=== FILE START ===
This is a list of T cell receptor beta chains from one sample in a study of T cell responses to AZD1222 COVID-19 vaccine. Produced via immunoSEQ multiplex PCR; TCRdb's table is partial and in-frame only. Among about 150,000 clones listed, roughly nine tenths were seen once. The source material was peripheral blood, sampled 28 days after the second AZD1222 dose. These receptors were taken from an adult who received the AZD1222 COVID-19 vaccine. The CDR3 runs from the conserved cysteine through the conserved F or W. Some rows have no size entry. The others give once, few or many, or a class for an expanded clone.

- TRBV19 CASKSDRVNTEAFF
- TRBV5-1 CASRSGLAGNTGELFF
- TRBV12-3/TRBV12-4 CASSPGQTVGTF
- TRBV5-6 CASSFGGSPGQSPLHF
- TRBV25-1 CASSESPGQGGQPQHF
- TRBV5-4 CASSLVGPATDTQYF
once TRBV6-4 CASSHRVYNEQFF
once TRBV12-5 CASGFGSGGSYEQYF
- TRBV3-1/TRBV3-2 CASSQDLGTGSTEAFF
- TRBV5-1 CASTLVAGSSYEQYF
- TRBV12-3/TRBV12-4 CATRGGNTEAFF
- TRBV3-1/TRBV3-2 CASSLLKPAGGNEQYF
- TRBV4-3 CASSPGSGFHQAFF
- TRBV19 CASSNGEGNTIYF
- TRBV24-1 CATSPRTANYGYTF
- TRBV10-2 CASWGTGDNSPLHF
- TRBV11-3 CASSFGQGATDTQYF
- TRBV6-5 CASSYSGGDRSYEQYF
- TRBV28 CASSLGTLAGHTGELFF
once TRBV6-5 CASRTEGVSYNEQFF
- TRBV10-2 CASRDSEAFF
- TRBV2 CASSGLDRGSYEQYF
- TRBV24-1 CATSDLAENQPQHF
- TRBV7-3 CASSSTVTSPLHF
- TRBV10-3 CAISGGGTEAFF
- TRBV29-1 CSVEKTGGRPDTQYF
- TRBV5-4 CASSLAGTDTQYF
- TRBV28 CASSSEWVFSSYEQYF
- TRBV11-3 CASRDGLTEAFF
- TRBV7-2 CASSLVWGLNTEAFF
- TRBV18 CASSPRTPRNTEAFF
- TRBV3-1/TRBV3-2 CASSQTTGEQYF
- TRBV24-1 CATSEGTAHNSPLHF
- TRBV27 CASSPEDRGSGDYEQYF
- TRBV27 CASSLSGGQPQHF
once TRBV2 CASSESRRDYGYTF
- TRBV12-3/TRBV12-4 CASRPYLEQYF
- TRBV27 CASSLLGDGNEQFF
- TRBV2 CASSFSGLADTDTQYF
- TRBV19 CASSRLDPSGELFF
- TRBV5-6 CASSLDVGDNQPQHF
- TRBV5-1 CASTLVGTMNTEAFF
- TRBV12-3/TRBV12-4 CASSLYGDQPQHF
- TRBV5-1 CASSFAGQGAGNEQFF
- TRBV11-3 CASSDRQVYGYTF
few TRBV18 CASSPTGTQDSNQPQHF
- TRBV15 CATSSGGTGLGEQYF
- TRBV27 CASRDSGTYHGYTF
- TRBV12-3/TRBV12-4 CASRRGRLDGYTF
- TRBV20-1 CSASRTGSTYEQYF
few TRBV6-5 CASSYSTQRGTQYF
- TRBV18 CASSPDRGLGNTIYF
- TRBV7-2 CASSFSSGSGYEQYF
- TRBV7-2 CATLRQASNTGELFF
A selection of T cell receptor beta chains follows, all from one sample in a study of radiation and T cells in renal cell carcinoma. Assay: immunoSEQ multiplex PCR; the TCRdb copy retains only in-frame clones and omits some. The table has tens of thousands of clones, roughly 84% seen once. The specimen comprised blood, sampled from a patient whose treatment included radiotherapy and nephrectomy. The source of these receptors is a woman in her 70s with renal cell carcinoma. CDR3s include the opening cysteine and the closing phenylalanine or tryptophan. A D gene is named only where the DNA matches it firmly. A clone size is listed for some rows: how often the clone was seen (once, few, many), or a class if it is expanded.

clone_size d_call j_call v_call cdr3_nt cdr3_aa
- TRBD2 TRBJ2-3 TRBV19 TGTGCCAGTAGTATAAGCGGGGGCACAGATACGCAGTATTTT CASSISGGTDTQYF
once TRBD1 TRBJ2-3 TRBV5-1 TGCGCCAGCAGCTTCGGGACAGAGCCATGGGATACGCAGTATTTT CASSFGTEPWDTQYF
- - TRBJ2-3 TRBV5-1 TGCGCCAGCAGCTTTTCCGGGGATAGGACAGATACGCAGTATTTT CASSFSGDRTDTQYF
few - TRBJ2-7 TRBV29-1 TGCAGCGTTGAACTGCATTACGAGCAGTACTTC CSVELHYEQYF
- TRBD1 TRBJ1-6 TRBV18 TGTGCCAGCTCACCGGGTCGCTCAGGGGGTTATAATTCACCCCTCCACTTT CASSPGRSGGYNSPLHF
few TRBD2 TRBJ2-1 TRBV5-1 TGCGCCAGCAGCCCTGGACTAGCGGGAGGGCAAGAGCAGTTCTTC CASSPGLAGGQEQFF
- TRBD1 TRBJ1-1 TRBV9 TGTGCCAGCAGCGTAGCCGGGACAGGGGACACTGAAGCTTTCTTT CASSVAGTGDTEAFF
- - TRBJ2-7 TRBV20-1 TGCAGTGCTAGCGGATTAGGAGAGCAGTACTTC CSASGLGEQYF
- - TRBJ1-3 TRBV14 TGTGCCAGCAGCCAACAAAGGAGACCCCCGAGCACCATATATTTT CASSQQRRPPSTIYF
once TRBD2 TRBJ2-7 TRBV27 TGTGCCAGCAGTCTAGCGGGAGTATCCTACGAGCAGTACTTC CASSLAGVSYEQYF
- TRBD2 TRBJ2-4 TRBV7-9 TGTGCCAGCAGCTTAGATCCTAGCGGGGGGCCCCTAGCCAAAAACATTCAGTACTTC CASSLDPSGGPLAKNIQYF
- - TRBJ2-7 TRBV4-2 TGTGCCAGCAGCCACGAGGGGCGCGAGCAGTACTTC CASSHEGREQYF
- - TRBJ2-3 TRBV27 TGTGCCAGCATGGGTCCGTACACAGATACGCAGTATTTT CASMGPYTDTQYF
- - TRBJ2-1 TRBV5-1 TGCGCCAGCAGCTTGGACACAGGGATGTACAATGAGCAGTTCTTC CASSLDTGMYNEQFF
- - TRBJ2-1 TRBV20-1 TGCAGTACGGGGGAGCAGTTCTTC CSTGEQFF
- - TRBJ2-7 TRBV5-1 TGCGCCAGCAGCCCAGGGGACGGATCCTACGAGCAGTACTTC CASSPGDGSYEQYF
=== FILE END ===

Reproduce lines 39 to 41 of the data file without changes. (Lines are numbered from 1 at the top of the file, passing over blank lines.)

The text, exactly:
- TRBV27 CASSLLGDGNEQFF
- TRBV2 CASSFSGLADTDTQYF
- TRBV19 CASSRLDPSGELFF